A necessary means to put an end to youth obesity

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I recently came across an article in the Kowloon Voice calling for a ban on soft drinks for children under the age of 12 in Hong Kong. It is indeed invigorating to see that there are sensible citizens in Hong Kong who are aware of the ever-worsening problem of obesity among our youth. The fact that soft drinks are overtly easily accessible to our children contributes to the growing prevalence of this medical issue and I am fairly certain that legislating a ban is necessary to ensure the health of our future pillars.

To start with, a ban would be able to directly prevent children from purchasing soft drinks in the first place, thus eliminating or at the very least, significantly reducing their chances of becoming obese, which guarantees their health. Empirical research has been conducted in regard to the various causes of obesity and all signs point to the excessive consumption of sugary beverages as the primary suspect. Under globalisation, people can easily gain access to foreign soft drink brands such as Coca-Cola and Sprite. Combined with a rising living standard, it is ever more common to see children grasping a sugary beverage on hand simply because they have the money to do so. With this ban, children will no longer be allowed to purchase soft drinks at their own will, effectively safeguarding them from the potential health risks of soft drinks.

Apart from this, a ban on soft drinks carries educational value, sending a resounding message to children that soft drinks are unhealthy and lead to higher risks of contracting deadly illnesses, such as diabetes and heart diseases. Certainly, it is safe to say that children under the age of 12 lack the capacity to fully comprehend the detrimental and far-reaching effects of consuming soft drinks. After all, all that runs through their mind when they purchase and drink these beverages is the rush of adrenaline it brings and the notion that these drinks are tasty. Under this ban, children would be inspired to look behind the sugary facade of soft drinks and understand the rationale behind such a ban. In other words, the fact that such practice is deemed illegal can serve as a constant reminder to children that soft drinks are to be avoided at all costs, helping them internalize this belief and pave a way to a healthier mindset.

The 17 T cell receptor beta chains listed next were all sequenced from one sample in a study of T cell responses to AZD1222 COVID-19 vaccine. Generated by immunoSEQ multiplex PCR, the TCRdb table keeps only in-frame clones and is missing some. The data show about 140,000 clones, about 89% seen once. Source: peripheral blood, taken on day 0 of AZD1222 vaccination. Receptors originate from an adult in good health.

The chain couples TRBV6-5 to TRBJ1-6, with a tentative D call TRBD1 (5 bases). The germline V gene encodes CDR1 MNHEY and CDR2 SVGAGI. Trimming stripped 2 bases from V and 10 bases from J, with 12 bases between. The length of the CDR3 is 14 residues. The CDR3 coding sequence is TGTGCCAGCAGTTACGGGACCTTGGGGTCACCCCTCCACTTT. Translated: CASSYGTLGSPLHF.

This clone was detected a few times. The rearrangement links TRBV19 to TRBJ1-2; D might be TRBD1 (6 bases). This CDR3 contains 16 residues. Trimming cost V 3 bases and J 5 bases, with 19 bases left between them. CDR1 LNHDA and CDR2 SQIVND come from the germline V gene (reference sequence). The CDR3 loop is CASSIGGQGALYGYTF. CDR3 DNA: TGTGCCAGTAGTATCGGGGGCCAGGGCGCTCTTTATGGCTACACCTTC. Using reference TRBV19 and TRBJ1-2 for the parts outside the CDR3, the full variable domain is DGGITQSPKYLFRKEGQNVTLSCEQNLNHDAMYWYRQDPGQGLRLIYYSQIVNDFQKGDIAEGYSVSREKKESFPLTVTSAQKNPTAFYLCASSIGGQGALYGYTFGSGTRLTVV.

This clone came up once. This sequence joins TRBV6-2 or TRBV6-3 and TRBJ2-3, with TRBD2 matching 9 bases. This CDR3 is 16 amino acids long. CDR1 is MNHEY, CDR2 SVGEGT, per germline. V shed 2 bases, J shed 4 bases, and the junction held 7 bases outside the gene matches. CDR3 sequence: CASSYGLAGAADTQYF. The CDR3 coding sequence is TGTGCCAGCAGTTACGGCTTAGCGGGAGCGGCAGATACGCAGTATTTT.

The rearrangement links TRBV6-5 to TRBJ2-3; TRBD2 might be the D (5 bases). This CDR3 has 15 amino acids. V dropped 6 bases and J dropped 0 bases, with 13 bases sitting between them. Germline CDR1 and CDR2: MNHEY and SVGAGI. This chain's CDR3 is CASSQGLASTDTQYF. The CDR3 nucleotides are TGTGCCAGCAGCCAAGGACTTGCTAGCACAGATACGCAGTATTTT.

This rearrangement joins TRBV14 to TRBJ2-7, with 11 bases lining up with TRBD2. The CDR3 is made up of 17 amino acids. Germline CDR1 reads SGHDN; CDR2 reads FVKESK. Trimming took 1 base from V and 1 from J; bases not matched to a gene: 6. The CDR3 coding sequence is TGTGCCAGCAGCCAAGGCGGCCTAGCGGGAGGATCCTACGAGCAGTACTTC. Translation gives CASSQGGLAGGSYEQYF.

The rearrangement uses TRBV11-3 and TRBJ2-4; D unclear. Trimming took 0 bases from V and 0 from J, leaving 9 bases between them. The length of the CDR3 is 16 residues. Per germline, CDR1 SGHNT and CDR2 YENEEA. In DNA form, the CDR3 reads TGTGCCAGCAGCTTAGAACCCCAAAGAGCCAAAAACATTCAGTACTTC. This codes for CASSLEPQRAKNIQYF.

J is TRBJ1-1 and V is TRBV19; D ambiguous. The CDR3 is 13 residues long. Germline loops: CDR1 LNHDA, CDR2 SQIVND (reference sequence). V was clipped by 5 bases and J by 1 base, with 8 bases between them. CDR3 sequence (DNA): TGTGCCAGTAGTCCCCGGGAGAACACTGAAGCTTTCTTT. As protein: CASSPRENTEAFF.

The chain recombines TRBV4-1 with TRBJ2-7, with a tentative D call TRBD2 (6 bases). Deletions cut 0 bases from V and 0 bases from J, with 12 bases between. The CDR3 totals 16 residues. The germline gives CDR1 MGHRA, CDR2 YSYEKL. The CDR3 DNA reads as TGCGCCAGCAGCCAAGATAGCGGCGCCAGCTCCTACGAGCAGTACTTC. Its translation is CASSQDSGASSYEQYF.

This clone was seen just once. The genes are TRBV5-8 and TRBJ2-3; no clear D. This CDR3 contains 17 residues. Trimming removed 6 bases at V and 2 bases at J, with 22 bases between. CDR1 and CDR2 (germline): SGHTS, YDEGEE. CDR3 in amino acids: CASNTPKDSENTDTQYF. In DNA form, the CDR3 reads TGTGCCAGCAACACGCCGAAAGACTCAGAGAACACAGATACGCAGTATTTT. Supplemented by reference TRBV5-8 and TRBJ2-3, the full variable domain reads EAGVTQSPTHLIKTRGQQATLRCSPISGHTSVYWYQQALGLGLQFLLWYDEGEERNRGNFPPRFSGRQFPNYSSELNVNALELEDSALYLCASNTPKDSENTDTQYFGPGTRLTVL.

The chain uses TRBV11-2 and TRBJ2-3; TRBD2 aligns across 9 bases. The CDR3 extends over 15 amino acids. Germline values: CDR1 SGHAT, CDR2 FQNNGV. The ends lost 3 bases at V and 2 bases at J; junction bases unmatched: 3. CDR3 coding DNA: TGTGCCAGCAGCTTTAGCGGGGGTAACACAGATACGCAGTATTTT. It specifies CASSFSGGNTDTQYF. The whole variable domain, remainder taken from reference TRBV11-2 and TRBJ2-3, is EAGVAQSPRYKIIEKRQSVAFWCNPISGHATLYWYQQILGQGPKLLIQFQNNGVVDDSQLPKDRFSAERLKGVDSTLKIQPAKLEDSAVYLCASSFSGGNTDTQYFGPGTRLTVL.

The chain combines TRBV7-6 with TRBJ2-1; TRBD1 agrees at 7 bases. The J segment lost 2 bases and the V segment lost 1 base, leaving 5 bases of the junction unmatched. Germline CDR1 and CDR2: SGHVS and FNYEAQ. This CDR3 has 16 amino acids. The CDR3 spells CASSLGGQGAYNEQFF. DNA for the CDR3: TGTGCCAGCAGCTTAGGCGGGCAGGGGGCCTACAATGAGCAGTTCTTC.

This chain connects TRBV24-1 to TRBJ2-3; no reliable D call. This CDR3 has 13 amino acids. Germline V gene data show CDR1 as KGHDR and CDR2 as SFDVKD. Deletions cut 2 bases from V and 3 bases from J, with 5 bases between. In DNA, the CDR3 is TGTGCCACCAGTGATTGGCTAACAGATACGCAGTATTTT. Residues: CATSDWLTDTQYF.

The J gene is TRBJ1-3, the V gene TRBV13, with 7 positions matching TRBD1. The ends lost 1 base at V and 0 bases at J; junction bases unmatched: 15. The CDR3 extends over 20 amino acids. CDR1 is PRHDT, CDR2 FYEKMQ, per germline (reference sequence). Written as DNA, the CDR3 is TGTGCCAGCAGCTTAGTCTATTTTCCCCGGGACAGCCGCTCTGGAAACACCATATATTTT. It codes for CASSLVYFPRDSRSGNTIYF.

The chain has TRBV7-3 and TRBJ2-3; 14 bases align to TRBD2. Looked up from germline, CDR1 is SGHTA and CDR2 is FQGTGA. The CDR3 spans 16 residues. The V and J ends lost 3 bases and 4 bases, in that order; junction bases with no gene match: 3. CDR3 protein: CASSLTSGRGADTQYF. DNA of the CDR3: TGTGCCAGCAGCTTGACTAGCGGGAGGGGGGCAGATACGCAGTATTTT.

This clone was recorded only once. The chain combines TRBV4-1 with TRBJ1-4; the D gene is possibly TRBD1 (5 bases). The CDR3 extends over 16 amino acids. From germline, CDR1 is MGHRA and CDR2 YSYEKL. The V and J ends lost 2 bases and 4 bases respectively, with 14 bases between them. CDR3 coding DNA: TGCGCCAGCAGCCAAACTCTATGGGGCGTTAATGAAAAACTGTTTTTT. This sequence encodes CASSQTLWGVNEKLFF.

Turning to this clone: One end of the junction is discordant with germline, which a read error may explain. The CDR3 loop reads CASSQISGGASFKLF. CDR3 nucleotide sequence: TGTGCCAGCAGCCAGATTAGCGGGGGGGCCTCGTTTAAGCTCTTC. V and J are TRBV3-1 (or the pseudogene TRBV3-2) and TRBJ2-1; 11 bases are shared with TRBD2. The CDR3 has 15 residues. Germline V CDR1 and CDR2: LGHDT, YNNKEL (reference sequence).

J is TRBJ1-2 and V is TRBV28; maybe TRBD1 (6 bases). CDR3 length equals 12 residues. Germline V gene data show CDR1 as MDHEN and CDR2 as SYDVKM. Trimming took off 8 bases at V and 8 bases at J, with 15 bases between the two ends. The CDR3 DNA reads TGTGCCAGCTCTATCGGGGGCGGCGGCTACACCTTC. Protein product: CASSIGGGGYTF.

Last but not least, a ban fulfills government’s responsibility and brings overall benefits to society. Indeed, it is undeniable that a person possesses an inherent right to choose whatever lifestyle they seek to lead. But it is also equally important to understand that a human’s right to choice is not boundless in the sense that they can do anything they want as they please. This is where the government’s role come into play – to regulate citizen’s misbehavior by means of enacting laws. Moreover, the government’s role also overrides freedom of choice when the individual is unable to make a wise decision for themselves, which in this case, refer to the children under the age of 12. Obviously, it is simply unreasonable to expect that children, whose impressionable minds have yet to fully develop, are capable of making informed decisions that could bring immense drawbacks to their health and inevitably influence their personal growth and development. This is why there are existing laws seeing to it that underage minors are banned from undertaking decisions that lead to adverse and life-changing consequences, such as gambling, sex, and alcohol-drinking. Under this law, the government is essentially shielding children, who are none other than the future pillars of society, from unnecessary health risks, while also minimizing the burden of society in terms of medical expenditure.

Opponents may assert that an enactment of such a ban is ineffective since children can simply delegate the act of soft drink purchase to adults and therefore be able to consume them anyway, while at the same time, impractical since the government is simply unable to monitor each and every purchase of soft drink in Hong Kong. However, the fact of the matter is, though there is a likelihood in which children can exploit relevant legal loopholes and the government is not always present to fully enforce the law, there are not sufficient grounds as to why there should not be a ban. In fact, if this belief is to be taken to its logical conclusion, all laws should then be completely abandoned, since it is humanly impossible to detect the happenings of all crimes anyway. At the end of the day, the key to ensuring the efficacy of any kind ban, including this one, is the increasing of the level of enforcement and the severity of the punishment, all of which enhances its deterrence effect.

If the alarming problem of obesity among our youth is any indication, it is high time that the government took swift actions to deal with this social evil for the sake of our children. Only by means of legislation can such the issue be mitigated, if not eradicated.

Chris Wong